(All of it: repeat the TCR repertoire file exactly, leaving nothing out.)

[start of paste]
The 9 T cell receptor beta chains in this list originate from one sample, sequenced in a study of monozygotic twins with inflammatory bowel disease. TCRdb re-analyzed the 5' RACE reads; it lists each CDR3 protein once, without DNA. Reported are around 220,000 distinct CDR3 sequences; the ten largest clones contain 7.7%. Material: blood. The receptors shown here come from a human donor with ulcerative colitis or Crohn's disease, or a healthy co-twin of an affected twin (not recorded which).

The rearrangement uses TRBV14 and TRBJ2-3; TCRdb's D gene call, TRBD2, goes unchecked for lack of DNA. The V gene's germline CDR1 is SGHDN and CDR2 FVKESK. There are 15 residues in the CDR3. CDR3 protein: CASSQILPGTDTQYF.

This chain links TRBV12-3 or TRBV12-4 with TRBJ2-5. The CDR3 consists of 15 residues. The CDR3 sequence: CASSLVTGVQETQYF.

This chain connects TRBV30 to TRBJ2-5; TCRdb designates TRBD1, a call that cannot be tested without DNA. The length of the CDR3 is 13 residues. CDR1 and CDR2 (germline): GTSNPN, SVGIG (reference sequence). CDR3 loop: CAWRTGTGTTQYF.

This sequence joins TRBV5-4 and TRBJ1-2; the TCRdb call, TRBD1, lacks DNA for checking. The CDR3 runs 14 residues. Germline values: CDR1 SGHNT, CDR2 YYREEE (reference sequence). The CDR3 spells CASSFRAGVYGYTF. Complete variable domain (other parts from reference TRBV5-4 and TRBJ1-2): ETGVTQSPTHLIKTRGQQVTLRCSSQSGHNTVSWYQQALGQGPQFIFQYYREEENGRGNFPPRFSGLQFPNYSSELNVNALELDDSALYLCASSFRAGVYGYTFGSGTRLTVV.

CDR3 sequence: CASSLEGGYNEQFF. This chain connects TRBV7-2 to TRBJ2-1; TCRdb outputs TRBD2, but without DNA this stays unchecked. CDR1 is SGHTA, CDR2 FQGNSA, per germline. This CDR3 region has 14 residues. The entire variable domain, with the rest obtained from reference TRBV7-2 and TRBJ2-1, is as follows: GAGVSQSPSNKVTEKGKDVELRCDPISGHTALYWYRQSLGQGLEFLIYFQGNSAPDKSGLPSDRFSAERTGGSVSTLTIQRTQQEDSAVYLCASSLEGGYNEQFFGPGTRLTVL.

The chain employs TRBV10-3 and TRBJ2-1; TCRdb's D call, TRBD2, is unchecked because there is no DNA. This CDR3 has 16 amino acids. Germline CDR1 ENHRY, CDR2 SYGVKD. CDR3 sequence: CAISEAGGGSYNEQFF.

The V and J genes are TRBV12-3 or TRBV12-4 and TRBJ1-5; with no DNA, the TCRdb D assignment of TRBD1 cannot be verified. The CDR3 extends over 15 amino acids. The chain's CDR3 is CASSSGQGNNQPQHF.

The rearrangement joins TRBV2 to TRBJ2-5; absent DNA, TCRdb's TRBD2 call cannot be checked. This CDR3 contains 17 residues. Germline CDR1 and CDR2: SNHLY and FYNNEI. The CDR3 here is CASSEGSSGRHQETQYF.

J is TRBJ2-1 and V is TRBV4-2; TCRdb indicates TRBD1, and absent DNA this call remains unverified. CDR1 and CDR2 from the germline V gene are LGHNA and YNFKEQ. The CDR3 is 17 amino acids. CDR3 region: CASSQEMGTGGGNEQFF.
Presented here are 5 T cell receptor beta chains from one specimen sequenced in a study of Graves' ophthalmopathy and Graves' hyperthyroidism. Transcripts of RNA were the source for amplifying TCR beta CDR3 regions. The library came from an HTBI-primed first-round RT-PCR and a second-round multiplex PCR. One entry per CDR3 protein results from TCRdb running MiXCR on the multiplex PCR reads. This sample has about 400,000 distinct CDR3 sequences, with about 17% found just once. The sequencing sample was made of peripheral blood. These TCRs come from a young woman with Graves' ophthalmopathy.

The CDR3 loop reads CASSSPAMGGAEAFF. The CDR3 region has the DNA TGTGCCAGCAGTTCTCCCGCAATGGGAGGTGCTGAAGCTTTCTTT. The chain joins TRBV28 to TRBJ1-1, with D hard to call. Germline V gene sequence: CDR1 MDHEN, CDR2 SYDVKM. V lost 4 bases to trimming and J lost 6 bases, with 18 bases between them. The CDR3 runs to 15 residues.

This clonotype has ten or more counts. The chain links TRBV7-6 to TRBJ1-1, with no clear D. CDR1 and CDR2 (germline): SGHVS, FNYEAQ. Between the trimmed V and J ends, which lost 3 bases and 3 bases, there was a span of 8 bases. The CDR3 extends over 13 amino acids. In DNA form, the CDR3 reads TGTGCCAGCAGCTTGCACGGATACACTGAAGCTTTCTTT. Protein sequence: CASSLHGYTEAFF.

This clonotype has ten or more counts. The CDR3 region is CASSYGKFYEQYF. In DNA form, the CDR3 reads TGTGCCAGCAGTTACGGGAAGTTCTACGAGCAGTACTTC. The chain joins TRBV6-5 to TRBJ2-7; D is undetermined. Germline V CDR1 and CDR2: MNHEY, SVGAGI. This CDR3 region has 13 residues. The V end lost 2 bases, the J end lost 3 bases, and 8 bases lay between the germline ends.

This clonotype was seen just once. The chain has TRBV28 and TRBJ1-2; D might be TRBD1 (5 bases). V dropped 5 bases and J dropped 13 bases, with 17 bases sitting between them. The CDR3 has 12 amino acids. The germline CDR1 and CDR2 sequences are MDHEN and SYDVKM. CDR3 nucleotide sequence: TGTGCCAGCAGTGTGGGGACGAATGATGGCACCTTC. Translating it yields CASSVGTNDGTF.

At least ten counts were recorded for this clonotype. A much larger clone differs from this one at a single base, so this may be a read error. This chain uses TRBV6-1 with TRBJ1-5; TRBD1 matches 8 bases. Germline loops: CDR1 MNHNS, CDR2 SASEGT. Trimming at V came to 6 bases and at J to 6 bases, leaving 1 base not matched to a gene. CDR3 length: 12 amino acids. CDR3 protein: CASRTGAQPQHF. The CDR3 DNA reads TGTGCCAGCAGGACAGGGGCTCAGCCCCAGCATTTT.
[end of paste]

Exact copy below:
The 9 T cell receptor beta chains in this list originate from one sample, sequenced in a study of monozygotic twins with inflammatory bowel disease. TCRdb re-analyzed the 5' RACE reads; it lists each CDR3 protein once, without DNA. Reported are around 220,000 distinct CDR3 sequences; the ten largest clones contain 7.7%. Material: blood. The receptors shown here come from a human donor with ulcerative colitis or Crohn's disease, or a healthy co-twin of an affected twin (not recorded which).

The rearrangement uses TRBV14 and TRBJ2-3; TCRdb's D gene call, TRBD2, goes unchecked for lack of DNA. The V gene's germline CDR1 is SGHDN and CDR2 FVKESK. There are 15 residues in the CDR3. CDR3 protein: CASSQILPGTDTQYF.

This chain links TRBV12-3 or TRBV12-4 with TRBJ2-5. The CDR3 consists of 15 residues. The CDR3 sequence: CASSLVTGVQETQYF.

This chain connects TRBV30 to TRBJ2-5; TCRdb designates TRBD1, a call that cannot be tested without DNA. The length of the CDR3 is 13 residues. CDR1 and CDR2 (germline): GTSNPN, SVGIG (reference sequence). CDR3 loop: CAWRTGTGTTQYF.

This sequence joins TRBV5-4 and TRBJ1-2; the TCRdb call, TRBD1, lacks DNA for checking. The CDR3 runs 14 residues. Germline values: CDR1 SGHNT, CDR2 YYREEE (reference sequence). The CDR3 spells CASSFRAGVYGYTF. Complete variable domain (other parts from reference TRBV5-4 and TRBJ1-2): ETGVTQSPTHLIKTRGQQVTLRCSSQSGHNTVSWYQQALGQGPQFIFQYYREEENGRGNFPPRFSGLQFPNYSSELNVNALELDDSALYLCASSFRAGVYGYTFGSGTRLTVV.

CDR3 sequence: CASSLEGGYNEQFF. This chain connects TRBV7-2 to TRBJ2-1; TCRdb outputs TRBD2, but without DNA this stays unchecked. CDR1 is SGHTA, CDR2 FQGNSA, per germline. This CDR3 region has 14 residues. The entire variable domain, with the rest obtained from reference TRBV7-2 and TRBJ2-1, is as follows: GAGVSQSPSNKVTEKGKDVELRCDPISGHTALYWYRQSLGQGLEFLIYFQGNSAPDKSGLPSDRFSAERTGGSVSTLTIQRTQQEDSAVYLCASSLEGGYNEQFFGPGTRLTVL.

The chain employs TRBV10-3 and TRBJ2-1; TCRdb's D call, TRBD2, is unchecked because there is no DNA. This CDR3 has 16 amino acids. Germline CDR1 ENHRY, CDR2 SYGVKD. CDR3 sequence: CAISEAGGGSYNEQFF.

The V and J genes are TRBV12-3 or TRBV12-4 and TRBJ1-5; with no DNA, the TCRdb D assignment of TRBD1 cannot be verified. The CDR3 extends over 15 amino acids. The chain's CDR3 is CASSSGQGNNQPQHF.

The rearrangement joins TRBV2 to TRBJ2-5; absent DNA, TCRdb's TRBD2 call cannot be checked. This CDR3 contains 17 residues. Germline CDR1 and CDR2: SNHLY and FYNNEI. The CDR3 here is CASSEGSSGRHQETQYF.

J is TRBJ2-1 and V is TRBV4-2; TCRdb indicates TRBD1, and absent DNA this call remains unverified. CDR1 and CDR2 from the germline V gene are LGHNA and YNFKEQ. The CDR3 is 17 amino acids. CDR3 region: CASSQEMGTGGGNEQFF.
Presented here are 5 T cell receptor beta chains from one specimen sequenced in a study of Graves' ophthalmopathy and Graves' hyperthyroidism. Transcripts of RNA were the source for amplifying TCR beta CDR3 regions. The library came from an HTBI-primed first-round RT-PCR and a second-round multiplex PCR. One entry per CDR3 protein results from TCRdb running MiXCR on the multiplex PCR reads. This sample has about 400,000 distinct CDR3 sequences, with about 17% found just once. The sequencing sample was made of peripheral blood. These TCRs come from a young woman with Graves' ophthalmopathy.

The CDR3 loop reads CASSSPAMGGAEAFF. The CDR3 region has the DNA TGTGCCAGCAGTTCTCCCGCAATGGGAGGTGCTGAAGCTTTCTTT. The chain joins TRBV28 to TRBJ1-1, with D hard to call. Germline V gene sequence: CDR1 MDHEN, CDR2 SYDVKM. V lost 4 bases to trimming and J lost 6 bases, with 18 bases between them. The CDR3 runs to 15 residues.

This clonotype has ten or more counts. The chain links TRBV7-6 to TRBJ1-1, with no clear D. CDR1 and CDR2 (germline): SGHVS, FNYEAQ. Between the trimmed V and J ends, which lost 3 bases and 3 bases, there was a span of 8 bases. The CDR3 extends over 13 amino acids. In DNA form, the CDR3 reads TGTGCCAGCAGCTTGCACGGATACACTGAAGCTTTCTTT. Protein sequence: CASSLHGYTEAFF.

This clonotype has ten or more counts. The CDR3 region is CASSYGKFYEQYF. In DNA form, the CDR3 reads TGTGCCAGCAGTTACGGGAAGTTCTACGAGCAGTACTTC. The chain joins TRBV6-5 to TRBJ2-7; D is undetermined. Germline V CDR1 and CDR2: MNHEY, SVGAGI. This CDR3 region has 13 residues. The V end lost 2 bases, the J end lost 3 bases, and 8 bases lay between the germline ends.

This clonotype was seen just once. The chain has TRBV28 and TRBJ1-2; D might be TRBD1 (5 bases). V dropped 5 bases and J dropped 13 bases, with 17 bases sitting between them. The CDR3 has 12 amino acids. The germline CDR1 and CDR2 sequences are MDHEN and SYDVKM. CDR3 nucleotide sequence: TGTGCCAGCAGTGTGGGGACGAATGATGGCACCTTC. Translating it yields CASSVGTNDGTF.

At least ten counts were recorded for this clonotype. A much larger clone differs from this one at a single base, so this may be a read error. This chain uses TRBV6-1 with TRBJ1-5; TRBD1 matches 8 bases. Germline loops: CDR1 MNHNS, CDR2 SASEGT. Trimming at V came to 6 bases and at J to 6 bases, leaving 1 base not matched to a gene. CDR3 length: 12 amino acids. CDR3 protein: CASRTGAQPQHF. The CDR3 DNA reads TGTGCCAGCAGGACAGGGGCTCAGCCCCAGCATTTT.